Article by Jono Kinkade
April 6, 2016
It was an electoral massacre.
By the evening of March 8, preliminary results of a special mail-in election for a tax and the formation of the Paso Robles Basin Water District showed overwhelming defeat, with “no” votes hitting more than 70 percent.
Even to Tommy Gong, San Luis Obispo County’s impartial clerk-recorder, the results were a bit of a surprise.
“I don’t think anyone expected the result the way it turned out,” Gong said.
It took years of planning; more than $1 million in taxpayer dollars and campaign funds; and a long road winding to Sacramento, the SLO County Board of Supervisors, and the Local Agency Formation Commission. Now the water district is dead, and people are pondering and pontificating about what’s next.
Politics plagued and polarized the proposal from the start. It attracted heated opposition from groups against new regulations and taxes—like the Paso Robles Water Integrity Network (PR-WIN) and the SLO County Cattlemen’s Association—and groups concerned that the district would unfairly represent and benefit large land owners, including North County Watch, and the Santa Lucia Chapter of the Sierra Club. Supporters included the viticulturalist group Paso Robles Agricultural Alliance for Groundwater Solutions (PRAAGS), the rural residential group PRO Water Equity, and Citizens Advocating for Local Management, and the SLO County Farm Bureau, which all said the district was the best route for maintaining local control.
The idea came up during a crisis. A major political battle erupted in 2013 after dozens of rural residential wells went dry. All around them, vineyards were being planted and new wills drilled. It angered people, and their voices were loud.
Supervisors narrowly passed an urgency ordinance banning new wells unless certain requirements were met. The ordinance became permanent.
During that time, PRAAGS proposed the formation of a California water district to facilitate the funding and construction of supplemental water to replenish the basin.
To form that district, voters would get one vote per acre, giving large landowners the ability to sway the outcome.
The residential group PRO Water Equity said this wasn’t fair, and lobbied for one vote per person.
In December 2013, with the help of Supervisor Frank Mecham (his district partly overlies the basin), the groups devised a hybrid district with a nine-member board, including three seats elected by registered voters and two seats each for small, medium, and large landowners. The district required legislation in Sacramento, so Assemblymember Katcho Achadjian sponsored Assembly Bill 2453.
Meanwhile, California lawmakers passed the Sustainable Groundwater Management Act (SGMA), requiring management of high priority basins in severe overdraft, including the Paso basin. A Groundwater Sustainability Agency (GSA) must be formed for those basins by June 30, 2017, and a Groundwater Sustainability Plan must be created by 2020 to chart a course for the basin to be balanced by 20 years later. If requirements aren’t met, the state may intervene, bringing what many consider a like-it-or-not management method (the details on when and how that would happen are still fiercely debated).
For supporters, the proposed district was considered to be the best anchor for a GSA, which would also include the county and other agencies and cities over the basin.
Those supporters, including a couple of supervisors, say that the Board of Supervisors dropped the ball too many times and that local control—where basin overliers represent themselves—was optimal. They said it was either that or eventual state intervention.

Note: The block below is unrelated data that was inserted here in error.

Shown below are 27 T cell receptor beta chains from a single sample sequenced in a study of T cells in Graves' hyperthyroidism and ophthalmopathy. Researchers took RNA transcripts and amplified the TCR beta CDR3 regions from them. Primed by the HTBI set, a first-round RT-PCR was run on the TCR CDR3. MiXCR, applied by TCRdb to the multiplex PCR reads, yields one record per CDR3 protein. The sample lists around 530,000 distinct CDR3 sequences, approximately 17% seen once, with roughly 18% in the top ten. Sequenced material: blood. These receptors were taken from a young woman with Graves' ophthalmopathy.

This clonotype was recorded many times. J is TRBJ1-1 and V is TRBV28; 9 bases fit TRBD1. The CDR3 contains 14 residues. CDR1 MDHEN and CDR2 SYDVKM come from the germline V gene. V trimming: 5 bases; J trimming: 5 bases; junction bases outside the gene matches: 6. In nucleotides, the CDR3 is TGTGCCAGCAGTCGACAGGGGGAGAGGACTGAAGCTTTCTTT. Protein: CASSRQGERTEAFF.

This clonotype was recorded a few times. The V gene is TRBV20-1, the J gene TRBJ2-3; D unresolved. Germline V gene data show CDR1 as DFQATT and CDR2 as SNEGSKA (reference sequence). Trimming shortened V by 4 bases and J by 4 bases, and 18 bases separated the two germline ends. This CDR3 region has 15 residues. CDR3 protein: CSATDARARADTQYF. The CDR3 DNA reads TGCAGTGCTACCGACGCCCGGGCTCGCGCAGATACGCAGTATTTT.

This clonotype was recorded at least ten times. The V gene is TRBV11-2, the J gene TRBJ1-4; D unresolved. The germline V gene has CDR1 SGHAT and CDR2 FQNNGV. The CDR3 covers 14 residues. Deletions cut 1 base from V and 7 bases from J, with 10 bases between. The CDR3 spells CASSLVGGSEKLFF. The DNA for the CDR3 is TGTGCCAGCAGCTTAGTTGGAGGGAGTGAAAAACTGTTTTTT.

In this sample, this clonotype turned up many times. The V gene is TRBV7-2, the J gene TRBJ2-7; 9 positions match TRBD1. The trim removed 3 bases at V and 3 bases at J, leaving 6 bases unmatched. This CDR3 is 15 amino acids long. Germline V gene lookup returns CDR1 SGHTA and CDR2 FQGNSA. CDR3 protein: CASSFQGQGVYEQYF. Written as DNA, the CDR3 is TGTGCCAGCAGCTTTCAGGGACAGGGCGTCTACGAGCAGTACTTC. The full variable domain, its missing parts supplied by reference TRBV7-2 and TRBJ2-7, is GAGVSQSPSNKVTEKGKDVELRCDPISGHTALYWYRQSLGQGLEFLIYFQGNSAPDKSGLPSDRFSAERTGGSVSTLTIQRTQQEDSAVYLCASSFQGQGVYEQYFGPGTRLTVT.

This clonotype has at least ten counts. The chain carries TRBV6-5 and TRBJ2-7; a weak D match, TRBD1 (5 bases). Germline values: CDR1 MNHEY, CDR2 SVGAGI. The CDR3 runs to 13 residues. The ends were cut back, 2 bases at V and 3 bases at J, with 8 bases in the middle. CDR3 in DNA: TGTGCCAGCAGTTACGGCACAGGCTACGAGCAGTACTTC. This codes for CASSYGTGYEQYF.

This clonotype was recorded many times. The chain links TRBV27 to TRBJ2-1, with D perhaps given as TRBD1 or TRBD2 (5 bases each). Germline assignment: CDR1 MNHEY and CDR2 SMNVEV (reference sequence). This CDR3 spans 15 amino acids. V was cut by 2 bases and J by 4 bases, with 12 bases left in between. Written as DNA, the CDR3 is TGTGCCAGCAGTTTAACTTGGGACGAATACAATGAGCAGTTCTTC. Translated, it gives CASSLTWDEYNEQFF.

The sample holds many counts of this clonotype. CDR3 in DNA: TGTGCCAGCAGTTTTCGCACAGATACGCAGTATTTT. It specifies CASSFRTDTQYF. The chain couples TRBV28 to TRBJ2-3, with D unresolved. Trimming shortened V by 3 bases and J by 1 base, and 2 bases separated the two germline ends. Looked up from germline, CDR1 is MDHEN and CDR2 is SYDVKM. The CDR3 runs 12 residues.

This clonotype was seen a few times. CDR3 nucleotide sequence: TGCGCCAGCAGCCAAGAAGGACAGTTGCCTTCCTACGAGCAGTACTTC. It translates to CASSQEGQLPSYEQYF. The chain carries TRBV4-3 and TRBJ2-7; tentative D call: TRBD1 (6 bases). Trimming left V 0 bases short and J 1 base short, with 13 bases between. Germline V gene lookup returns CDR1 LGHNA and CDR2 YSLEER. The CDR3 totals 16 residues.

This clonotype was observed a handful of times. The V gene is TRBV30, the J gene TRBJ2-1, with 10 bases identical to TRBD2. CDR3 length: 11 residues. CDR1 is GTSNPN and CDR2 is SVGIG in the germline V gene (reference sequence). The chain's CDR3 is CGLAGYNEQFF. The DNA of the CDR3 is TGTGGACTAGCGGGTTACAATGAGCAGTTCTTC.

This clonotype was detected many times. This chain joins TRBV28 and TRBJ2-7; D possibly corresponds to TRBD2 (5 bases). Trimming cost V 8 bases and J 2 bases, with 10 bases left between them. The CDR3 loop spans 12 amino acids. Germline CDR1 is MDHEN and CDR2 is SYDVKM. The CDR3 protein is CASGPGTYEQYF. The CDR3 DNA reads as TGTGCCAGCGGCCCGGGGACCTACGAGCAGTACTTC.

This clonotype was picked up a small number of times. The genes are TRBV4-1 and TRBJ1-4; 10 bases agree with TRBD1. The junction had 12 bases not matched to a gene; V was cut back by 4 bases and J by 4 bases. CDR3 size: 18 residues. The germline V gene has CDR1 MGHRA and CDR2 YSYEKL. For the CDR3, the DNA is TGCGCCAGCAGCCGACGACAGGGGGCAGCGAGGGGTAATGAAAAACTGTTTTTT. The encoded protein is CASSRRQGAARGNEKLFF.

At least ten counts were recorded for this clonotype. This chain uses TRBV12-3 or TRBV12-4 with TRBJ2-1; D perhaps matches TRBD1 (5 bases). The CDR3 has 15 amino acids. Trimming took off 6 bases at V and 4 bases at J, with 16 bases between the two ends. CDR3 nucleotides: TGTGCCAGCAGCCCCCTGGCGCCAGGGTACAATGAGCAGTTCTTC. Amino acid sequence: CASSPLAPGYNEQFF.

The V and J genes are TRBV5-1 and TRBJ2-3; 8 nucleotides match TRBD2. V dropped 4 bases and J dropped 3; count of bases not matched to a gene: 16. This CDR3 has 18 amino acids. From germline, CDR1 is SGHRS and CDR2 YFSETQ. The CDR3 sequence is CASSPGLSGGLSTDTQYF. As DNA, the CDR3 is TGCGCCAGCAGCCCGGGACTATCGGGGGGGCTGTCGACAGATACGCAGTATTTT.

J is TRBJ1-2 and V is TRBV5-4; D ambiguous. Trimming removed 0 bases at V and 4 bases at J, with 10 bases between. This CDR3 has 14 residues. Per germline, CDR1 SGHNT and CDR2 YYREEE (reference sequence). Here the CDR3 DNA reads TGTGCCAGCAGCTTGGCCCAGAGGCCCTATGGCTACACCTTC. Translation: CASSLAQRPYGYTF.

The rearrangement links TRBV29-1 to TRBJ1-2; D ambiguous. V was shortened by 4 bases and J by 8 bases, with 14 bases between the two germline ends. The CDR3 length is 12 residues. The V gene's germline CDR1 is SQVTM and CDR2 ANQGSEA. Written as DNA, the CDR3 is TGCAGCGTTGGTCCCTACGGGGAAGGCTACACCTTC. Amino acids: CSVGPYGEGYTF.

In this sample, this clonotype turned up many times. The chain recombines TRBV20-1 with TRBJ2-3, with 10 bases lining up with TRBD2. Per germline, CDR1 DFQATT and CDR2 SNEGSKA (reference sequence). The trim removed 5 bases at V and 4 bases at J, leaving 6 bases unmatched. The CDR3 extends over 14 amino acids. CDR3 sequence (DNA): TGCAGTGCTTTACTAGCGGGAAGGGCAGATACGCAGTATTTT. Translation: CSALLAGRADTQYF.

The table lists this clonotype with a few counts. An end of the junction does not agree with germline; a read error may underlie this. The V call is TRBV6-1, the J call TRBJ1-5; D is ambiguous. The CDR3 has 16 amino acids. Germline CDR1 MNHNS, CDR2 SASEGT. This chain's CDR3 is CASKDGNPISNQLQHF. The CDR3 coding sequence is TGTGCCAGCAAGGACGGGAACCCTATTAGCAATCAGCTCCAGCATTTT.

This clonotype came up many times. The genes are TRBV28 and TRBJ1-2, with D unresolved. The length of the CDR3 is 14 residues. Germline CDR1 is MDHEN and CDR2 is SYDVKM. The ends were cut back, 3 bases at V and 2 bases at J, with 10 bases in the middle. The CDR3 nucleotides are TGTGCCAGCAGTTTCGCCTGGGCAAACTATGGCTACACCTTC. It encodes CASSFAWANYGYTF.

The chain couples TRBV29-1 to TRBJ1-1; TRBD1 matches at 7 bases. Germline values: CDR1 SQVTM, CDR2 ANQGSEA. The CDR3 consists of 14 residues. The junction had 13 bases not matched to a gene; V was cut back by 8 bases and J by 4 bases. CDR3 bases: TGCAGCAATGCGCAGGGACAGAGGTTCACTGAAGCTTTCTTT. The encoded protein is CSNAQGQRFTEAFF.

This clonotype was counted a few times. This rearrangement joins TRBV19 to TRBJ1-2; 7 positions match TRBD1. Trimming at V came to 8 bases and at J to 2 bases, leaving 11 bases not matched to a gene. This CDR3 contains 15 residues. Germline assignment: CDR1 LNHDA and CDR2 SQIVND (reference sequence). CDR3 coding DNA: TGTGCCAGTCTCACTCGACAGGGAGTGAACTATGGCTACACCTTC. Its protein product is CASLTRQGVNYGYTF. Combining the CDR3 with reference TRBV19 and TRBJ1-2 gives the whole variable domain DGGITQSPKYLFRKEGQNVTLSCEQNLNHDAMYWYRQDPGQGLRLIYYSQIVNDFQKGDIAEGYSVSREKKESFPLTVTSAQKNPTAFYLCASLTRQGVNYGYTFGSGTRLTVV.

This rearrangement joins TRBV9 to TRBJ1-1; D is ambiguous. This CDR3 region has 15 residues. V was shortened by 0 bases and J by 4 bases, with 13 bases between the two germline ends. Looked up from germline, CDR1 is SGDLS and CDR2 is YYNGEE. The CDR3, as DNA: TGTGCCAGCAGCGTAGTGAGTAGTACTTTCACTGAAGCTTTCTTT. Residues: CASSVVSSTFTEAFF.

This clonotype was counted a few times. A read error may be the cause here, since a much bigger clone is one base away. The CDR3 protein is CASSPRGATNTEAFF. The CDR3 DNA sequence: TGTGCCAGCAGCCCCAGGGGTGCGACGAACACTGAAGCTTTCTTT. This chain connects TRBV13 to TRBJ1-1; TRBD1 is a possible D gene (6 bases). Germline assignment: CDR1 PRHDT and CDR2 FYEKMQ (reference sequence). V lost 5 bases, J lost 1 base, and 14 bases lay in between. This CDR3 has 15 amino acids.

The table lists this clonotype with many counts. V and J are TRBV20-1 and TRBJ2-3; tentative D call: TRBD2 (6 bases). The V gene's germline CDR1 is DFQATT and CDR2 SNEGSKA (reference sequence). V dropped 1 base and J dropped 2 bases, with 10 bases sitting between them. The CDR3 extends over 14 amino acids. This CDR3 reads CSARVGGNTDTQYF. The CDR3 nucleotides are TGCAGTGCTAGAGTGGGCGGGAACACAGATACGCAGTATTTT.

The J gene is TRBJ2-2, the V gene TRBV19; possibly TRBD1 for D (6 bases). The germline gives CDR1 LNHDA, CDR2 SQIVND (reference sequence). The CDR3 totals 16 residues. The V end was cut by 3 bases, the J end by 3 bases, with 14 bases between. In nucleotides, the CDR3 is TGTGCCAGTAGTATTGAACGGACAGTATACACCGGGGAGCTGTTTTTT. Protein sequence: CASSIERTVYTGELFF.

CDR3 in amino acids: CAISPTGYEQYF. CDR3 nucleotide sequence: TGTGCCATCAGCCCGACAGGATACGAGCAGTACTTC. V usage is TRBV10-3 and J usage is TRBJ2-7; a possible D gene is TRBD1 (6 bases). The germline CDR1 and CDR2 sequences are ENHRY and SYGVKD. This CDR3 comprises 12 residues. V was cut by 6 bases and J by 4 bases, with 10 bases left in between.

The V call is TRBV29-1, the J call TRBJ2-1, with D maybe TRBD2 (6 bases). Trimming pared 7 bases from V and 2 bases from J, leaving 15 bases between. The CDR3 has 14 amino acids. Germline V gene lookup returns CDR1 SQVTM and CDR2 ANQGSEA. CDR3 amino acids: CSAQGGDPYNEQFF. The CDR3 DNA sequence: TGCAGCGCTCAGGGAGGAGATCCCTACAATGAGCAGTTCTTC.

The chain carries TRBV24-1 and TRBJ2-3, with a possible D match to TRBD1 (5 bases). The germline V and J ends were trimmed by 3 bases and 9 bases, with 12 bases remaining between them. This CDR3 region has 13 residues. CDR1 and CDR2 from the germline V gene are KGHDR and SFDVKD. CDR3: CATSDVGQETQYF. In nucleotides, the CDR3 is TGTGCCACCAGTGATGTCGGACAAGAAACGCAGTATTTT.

“We wouldn’t be where we’re at if something had been done in the past,” said Sue Luft, president of PRO Water Equity, which folded after the election. “I don’t see that the decision makers are going to make the decisions that are needed.”
Cody Ferguson of PR-WIN, which campaigned against the district, disagrees and said the county should be the GSA. He said that it’d be cheaper for the county to do so.
Opponents said the district would have favored larger landowners and pumpers, helping them gain control of the groundwater. They said it was a costly and unnecessary body to do a job that the supervisors, sitting at the head of the county’s Flood Control and Water Conservation District, already do.
Even if that’s the case, new funds are still needed for a GSA, and it isn’t clear where they’ll come from or who will pay.
Those details might come to the fore as supervisors Debbie Arnold (who also has an overlying district) and Lynn Compton prepare an effort for the county to take the lead.
“We’re making it more complicated than it has to be,” Arnold said. “I’m hoping we can get everyone together at the table and say, ‘Let’s get together and manage the basin.’ Done.”
That’s made a lot of people nervous, because Arnold and Compton vociferously opposed the countywide water conservation ordinance, a measure designed to slow increasing water demand.
That’s one reason Supervisor Mecham is reluctant to keep control in the county. At the board’s March 15 meeting, supervisors Bruce Gibson and Adam Hill suggested it was time the county began talks with the state to consider the options. Mecham said he was interested but is still looking to learn more before charting a course.
“I think no matter what, there has to be some sort of cost component to whatever we’re going to have to,” Mecham told New Times. “It would be put back in our lap to figure out—is there staffing? Is there funding? And if this is going to be specific to an area, is it fair to the rest of the county for taxpayers to pay for us to figure this out up here?”
Paso voters faced three choices on their mail-in ballots: Measures A and B, and candidates running for the board, should one be created.
Measure A would have created funding for district management, whether or not the district itself was created. It needed a two-thirds majority for approval; 77.3 percent of voters said no.